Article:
"I ran to the shop and changed the little bottle of perfume for a big one," said Amy. "I spent all my money to get it, and I'm not going to be selfish any more!"

Meg smiled proudly and put her arms around her sister.

Then there was another bang from the outside door, and the basket was pushed back under the chair. The girls ran to the table, ready for their breakfast.

"Happy Christmas, Mother!" they shouted.

Happy Christmas, little daughters!" said Mrs. March.

Then the smile disappeared from her face. "Girls, listen.

Not far away is a poor woman, Mrs. Hummel, with a new baby. Her six children are in one bed, trying to keep warm, as they have no wood for a fire. There is nothing to eat,

and they are hungry and cold. Will you give them your breakfast as a Christmas present?”

For a minute no one spoke. Then Jo said, "Mother, I'm so glad you came back before we began to eat!" And the girls quickly began to put their breakfast in a basket.

“I knew you would do it," said Mrs. March, smiling.

She took the girls and Hannah to a cold, miserable little room in an old building, where they found a sick mother, a crying baby, and a group of children with white, frightened faces. The children were on the bed under a blanket, trying to keep warm.

The woman almost cried with happiness when she saw the girls. Hannah, who had brought wood, made a fire. Mrs. March gave the mother tea and hot food, then she

dressed the little baby gently. The girls put the children around the fire and fed them like hungry birds.

It was a very happy meal, although the girls ate none of lt. But no one was happier than those hungry young ladies who gave away their breakfast on Christmas morning.

Mrs. March was surprised and pleased when she saw her presents later. There was a lot of laughing and kissing and explaining. Then, for the rest of the day, the girls were busy. Jo liked to write plays, and the four of them were going to act one that evening. They had learned their words, and had worked hard to make strange and wonderful clothes for all the different characters in the play.

On Christmas night, some other girls came to watch. At first, there was a lot of whispering and laughing from the four sisters behind the curtains. Then the curtains were opened, and the play began.

It was an exciting story about Hugo (acted by Jo wearing a black beard!), beautiful Zara, and brave Roderigo. There were also two ghosts, a cruel king, and a tall castle made of paper and wood -- which unfortunately fell down just as Roderigo and Zara were escaping from it. There were screams of laughter from everyone, but the actors picked

themselves up and carried on through more dangers and mysteries until the happy ending was reached.

All the visitors loved the play, and after the excitement and fun came a surprise for everyone.

"Would the young ladies like to stay for supper?" asked Hannah.

And when the girls saw the supper table, they could not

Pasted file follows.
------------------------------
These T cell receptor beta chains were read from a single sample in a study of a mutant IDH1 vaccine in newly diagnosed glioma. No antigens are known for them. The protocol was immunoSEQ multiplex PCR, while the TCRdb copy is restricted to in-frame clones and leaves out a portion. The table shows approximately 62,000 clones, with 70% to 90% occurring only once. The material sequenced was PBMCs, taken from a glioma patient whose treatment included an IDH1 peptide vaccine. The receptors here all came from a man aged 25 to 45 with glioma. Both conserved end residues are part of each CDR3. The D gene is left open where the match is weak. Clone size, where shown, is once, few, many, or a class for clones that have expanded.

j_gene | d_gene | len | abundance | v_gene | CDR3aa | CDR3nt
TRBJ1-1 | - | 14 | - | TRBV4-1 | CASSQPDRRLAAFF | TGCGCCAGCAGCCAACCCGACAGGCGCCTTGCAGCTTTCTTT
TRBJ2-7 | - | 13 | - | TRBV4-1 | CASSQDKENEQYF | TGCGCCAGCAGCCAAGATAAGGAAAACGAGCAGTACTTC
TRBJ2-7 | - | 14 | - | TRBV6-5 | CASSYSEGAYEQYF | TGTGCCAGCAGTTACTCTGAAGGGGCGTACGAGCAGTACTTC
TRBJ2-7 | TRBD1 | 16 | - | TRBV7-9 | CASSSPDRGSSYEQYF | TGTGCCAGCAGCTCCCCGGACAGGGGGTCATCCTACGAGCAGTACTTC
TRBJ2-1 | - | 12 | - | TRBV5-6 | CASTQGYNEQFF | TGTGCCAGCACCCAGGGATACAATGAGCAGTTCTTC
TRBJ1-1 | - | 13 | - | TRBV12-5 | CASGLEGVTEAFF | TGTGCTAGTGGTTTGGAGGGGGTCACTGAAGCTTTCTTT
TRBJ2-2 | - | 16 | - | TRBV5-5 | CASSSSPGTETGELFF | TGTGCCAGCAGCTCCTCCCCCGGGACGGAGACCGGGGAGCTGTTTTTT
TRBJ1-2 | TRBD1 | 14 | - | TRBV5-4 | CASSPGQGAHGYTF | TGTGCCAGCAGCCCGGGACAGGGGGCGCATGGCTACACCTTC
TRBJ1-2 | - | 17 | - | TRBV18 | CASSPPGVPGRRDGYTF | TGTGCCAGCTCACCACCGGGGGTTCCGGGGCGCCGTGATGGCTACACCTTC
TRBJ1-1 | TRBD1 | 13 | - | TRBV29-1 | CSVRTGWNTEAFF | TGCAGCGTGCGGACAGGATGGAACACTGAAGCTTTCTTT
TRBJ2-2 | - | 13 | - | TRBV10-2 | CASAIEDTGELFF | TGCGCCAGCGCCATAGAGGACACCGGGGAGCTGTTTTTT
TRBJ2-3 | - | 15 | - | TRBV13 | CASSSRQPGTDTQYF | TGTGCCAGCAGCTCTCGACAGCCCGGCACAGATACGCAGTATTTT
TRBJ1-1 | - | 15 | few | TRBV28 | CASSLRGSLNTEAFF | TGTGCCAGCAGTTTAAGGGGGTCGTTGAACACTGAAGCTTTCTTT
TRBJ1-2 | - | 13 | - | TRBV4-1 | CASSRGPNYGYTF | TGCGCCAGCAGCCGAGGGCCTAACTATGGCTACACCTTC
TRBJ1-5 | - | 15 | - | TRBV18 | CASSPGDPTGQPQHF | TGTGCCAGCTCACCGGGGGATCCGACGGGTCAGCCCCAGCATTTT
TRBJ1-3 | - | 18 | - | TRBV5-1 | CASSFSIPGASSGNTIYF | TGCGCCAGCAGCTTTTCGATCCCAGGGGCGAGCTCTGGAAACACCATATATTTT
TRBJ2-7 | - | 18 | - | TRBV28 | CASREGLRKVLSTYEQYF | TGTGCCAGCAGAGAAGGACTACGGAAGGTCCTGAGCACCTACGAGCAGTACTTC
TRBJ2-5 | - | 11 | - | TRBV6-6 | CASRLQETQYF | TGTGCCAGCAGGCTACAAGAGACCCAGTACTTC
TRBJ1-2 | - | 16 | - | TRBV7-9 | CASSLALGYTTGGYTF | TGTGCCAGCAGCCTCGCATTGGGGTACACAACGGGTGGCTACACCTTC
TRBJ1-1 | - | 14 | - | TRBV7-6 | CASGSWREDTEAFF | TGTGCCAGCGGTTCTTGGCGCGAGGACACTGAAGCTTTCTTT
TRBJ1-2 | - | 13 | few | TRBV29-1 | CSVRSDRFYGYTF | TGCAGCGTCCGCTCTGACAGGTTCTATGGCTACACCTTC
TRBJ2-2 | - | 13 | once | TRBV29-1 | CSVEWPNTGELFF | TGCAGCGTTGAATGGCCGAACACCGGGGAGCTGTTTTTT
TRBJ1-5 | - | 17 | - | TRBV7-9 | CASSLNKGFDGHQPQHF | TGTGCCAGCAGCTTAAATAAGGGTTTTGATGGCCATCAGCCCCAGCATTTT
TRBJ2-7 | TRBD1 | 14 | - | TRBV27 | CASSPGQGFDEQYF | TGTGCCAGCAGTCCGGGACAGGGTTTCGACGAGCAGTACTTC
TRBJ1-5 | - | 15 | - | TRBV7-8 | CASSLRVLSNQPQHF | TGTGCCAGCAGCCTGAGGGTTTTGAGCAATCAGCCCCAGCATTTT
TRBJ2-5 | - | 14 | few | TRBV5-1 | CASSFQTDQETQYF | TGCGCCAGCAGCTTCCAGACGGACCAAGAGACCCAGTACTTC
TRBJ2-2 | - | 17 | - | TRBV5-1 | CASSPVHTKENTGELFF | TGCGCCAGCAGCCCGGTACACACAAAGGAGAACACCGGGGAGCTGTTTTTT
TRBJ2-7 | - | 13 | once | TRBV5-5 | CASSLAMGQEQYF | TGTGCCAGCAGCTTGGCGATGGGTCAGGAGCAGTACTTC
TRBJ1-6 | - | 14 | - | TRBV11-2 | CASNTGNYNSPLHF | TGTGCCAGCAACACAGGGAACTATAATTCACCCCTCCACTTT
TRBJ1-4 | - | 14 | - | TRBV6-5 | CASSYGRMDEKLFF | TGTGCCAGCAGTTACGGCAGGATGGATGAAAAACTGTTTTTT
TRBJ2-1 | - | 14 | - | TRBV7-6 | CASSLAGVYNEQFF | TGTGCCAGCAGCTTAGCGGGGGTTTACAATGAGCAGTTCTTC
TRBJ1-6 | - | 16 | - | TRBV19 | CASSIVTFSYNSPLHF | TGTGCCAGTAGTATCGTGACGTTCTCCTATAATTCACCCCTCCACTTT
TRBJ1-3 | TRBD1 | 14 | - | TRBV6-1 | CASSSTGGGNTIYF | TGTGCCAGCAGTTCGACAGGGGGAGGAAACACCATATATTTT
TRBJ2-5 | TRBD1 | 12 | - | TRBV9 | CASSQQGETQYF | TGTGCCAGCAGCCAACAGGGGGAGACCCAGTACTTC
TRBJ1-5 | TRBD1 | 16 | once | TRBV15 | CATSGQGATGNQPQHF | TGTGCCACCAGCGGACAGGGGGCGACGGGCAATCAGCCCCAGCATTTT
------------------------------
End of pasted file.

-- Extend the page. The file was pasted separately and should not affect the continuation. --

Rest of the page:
believe their eyes! There was ice-cream, cake, fruit, and

French chocolate! And in the middle of the table were flowers for each of the four actors.

"Where did it all come from?" asked Amy.

"From Father Christmas, perhaps? said Beth.

"Mother did it," said Meg.

“Aunt March sent it," said Jo.

"You're all wrong," laughed Mrs. March. "Old Mr. Laurence sent it!"

"The Laurence boy's grandfather? said Meg. "But we don't know him".

"Hannah told his servant about your breakfast party, and that pleased him," said Mrs. March. "He knew my father many years ago, and he sent me a note this

afternoon, asking if he could send my children a few small

Christmas presents.”

“The idea came from that boy, I know it did!" said Jo.

“I’m sure he wants to know us, but he's shy, and Meg won't let me speak to him when we pass him in the street. She says that it's not at all polite for young ladies to

introduce themselves to strangers."

“You mean the people who live in the big house next door, don't you?" said one of the other girls. "My mother knows old Mr. Laurence. She says he keeps his grandson

in the house when the boy isn't riding or walking with his tutor, and makes him study very hard. We invited the boy to our party but he didn't come."

"That boy needs to have some fun," said Jo.



The Laurence Boy


"Look!" said Meg, excitedly a day or two later. She waved a piece of paper at Jo. "An invitation to a New Year's party at Sallie Gardiner's house, and it's for both of us. Mother says we can go, but what shall we wear?"

"Our best cotton dresses," said Jo, "because we don't have anything else. Yours is as good as new, but mine has a burn and a hole in the back"

“Then you should keep your back out of sight," said Meg. "I’ll have a new ribbon for my hair, and my new slippers. And my gloves are all right."

“Mine are stained, so I'll have to go without."

“You must wear gloves to a dance, Jo!" cried Meg.

“Then we'll each wear one good one and carry a bad one," said Jo.

Meg looked worried. "All right, but you will behave nicely, won't you? Don't stare, or put your hands behind your back."